My Handmade Dirndl

Handmade Dirndl by thisblogisnotforyou.comHandmade Dirndl by

Handmade Dirndl by
Handmade Dirndl by

Handmade Dirndl by

Hi my lovelies! Guess what?
I’m finally sharing my handmade Dirndl with you!

Man, this is long overdue! I made it in May 2015, which feels like ages ago now. So why would I make a Dirndl if it wasn’t made for Halloween or Oktoberfest?

I don’t want to get into the whole Dirndl discussion, but since I’m German, I might say a word or two. Although many people love to think this is what Germans like to wear, wearing Dirndl or Lederhosen is pretty much like wearing kilts in Scotland. The average German will probably never wear or even own one, except for maybe visiting Oktoberfest. The traditional long Dirndls are sometimes worn in some more rural areas in southern Germany, but you see that very rarely and it’s definitely not considered as fashionable in the rest of the country. Having worn one now, I have to say you actually feel very pretty and femine in it. I’d still not wear one in the streets though. Puff sleeves and all, you feel like a freakin’ Disney princess. Which is not the look you’re going for when you’re older than 12, I guess.

I made my Dirndl for a fancy dress party at work which funnily enough was on my last day at work. Since I was working in a hospital back then I didn’t want to go over the top with my costume (I also had to attend my exit interview that day). As I was the German girl on the ward anyway, I decided to dress up as one. Pretty imaginative, eh?Handmade Dirndl by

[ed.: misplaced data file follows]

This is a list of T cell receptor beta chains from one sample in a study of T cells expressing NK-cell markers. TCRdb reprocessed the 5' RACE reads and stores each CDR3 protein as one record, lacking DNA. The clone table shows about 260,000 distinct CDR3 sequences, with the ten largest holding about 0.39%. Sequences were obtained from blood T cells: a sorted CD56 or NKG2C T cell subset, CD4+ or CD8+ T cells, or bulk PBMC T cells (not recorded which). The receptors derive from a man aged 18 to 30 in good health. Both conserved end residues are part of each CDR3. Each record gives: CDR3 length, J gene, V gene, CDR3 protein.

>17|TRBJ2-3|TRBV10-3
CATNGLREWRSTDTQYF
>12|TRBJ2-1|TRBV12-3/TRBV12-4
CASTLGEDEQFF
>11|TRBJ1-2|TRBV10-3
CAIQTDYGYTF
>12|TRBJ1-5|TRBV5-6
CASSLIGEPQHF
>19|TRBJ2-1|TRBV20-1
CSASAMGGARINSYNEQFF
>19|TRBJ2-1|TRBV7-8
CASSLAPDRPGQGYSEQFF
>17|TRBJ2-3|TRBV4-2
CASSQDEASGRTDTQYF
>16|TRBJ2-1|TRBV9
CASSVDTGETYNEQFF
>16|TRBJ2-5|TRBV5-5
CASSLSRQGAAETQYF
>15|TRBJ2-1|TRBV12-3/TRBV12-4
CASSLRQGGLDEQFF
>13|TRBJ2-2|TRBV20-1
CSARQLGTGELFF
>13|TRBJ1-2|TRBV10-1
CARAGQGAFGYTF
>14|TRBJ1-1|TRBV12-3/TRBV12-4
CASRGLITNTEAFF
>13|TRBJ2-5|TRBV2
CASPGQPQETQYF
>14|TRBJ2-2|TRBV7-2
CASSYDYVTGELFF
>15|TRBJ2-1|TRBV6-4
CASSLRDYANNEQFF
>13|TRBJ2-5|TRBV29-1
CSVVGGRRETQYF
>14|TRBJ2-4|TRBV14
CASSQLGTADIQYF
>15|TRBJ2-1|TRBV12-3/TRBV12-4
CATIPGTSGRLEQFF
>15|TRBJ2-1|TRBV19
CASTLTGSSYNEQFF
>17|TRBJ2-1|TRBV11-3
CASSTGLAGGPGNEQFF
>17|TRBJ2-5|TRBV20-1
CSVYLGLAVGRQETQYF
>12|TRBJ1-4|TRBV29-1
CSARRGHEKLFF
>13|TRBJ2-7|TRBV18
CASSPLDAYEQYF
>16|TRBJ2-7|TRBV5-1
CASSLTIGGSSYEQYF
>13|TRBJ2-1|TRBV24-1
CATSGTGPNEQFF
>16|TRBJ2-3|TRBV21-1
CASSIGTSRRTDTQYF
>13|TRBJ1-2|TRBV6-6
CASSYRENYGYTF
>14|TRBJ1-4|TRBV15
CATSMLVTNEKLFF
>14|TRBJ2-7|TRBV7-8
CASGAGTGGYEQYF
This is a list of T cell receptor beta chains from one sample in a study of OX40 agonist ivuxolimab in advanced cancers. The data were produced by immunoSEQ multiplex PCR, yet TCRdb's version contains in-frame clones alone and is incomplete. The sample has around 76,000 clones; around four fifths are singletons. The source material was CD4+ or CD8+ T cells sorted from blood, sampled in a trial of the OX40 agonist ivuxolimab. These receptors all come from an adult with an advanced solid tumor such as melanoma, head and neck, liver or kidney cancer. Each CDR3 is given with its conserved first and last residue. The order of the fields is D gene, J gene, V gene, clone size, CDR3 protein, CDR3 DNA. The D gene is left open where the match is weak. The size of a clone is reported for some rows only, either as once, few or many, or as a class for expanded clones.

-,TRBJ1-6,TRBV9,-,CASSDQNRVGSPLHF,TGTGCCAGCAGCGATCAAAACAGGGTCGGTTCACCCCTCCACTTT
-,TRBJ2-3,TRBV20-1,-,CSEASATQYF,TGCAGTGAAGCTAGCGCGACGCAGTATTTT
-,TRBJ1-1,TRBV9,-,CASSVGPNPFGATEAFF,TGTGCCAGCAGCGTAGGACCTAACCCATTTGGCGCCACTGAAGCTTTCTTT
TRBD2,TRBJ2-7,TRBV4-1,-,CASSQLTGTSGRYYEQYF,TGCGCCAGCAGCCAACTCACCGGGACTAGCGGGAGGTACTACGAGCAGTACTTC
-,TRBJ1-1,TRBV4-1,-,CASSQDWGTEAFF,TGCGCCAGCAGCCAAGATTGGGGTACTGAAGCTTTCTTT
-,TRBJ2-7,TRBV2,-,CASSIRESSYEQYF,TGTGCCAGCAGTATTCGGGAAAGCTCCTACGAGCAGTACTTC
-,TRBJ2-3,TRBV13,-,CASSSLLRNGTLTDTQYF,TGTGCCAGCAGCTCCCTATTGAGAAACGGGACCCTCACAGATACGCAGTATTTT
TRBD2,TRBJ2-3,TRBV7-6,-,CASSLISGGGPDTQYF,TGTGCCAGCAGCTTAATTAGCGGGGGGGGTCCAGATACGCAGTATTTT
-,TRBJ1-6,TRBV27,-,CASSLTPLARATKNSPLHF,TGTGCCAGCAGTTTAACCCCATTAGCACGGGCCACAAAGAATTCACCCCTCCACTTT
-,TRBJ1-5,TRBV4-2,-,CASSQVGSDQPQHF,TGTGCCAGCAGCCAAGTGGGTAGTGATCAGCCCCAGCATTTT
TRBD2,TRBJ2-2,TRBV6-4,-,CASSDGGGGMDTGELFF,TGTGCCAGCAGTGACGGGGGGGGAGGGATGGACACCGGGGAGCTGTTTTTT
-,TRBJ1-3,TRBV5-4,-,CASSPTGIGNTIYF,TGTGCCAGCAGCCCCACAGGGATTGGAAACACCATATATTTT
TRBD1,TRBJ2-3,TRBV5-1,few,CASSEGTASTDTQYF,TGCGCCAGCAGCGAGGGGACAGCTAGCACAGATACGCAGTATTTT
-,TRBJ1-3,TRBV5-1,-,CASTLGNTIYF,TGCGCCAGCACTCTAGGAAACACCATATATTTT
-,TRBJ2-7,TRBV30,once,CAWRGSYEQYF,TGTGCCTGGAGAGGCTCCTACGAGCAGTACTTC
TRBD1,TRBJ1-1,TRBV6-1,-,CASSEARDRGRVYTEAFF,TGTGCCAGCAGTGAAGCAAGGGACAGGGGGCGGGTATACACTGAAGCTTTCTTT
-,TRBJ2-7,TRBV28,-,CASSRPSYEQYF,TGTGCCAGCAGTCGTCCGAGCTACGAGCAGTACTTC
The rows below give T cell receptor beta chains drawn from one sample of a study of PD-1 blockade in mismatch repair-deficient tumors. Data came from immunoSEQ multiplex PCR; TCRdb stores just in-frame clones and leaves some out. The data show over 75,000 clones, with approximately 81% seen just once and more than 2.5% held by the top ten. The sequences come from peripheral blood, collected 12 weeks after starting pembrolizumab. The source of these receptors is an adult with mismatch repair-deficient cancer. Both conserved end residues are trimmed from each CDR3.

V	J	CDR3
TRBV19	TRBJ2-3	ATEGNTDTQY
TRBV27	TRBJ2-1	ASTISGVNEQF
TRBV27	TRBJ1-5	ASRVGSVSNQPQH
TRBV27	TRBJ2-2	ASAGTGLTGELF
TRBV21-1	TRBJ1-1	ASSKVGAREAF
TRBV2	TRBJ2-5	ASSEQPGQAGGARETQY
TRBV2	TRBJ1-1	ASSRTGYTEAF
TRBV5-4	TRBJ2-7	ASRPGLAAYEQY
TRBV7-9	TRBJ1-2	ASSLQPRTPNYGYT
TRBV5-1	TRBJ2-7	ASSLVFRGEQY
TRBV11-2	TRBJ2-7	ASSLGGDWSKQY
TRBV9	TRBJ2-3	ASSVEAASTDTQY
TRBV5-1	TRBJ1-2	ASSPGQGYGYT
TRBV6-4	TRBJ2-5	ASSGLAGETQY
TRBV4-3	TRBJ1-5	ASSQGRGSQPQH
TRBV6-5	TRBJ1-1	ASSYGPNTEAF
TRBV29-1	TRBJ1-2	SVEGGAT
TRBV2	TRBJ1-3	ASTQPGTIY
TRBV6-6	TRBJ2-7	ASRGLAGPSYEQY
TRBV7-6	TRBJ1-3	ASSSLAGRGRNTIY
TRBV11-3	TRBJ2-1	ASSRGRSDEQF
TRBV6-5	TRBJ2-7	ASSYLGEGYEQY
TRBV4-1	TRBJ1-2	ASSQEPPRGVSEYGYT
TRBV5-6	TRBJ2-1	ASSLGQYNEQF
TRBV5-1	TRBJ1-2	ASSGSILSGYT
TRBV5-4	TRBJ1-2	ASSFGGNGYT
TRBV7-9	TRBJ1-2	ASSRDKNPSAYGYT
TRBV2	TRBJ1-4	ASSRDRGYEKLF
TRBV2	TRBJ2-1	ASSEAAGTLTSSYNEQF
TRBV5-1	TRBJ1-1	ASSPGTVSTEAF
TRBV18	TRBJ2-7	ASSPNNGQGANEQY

So that’s the story. I haven’t worn it since and wasn’t to keen on going outside dressed like this to take picture for the blog!

Now, five months later, we actually live in Bavaria (who would’ve known!) and it’s not that weird to wear one here.


From having the costume idea to the actual fancy dress party I had exactly three days. At first I thought about drafting a Dirndl based on my By Hand London Elisalex pattern, but then I thought What the heck, if you’re actually making a Dirndl, do it properly.

You can find a whole bunch of Dirndl dress patterns on the German Burdastyle website. Which is where I found a really nice burda young pattern, which looked a bit prettier than the common Dirndl patterns. Burdastyle has added more Dirndl patterns since, so whoever is interested, this is Dirndl paradise now.


Handmade Dirndl by thisblogisnotforyou.comHandmade Dirndl by thisblogisnotforyou.comHandmade Dirndl by thisblogisnotforyou.comHandmade Dirndl by


Originally, I wanted to use some light blue cotton and add a white apron (to get more of an Alice in Wonderland look), but as it turns out, Dirndls are fabric eaters and I didn’t have enough.

For the actual dress, I used a navy blue 100% cotton, which originally was a John Lewis duvet cover I got at Oxfam for £4. It was a massive piece and the only fabric I had enough  of to cut the skirt from. The skirt consists of 4 pattern pieces and has approx. an 8 metre long hem. I still had enough left to cut the bodice and lining from it two.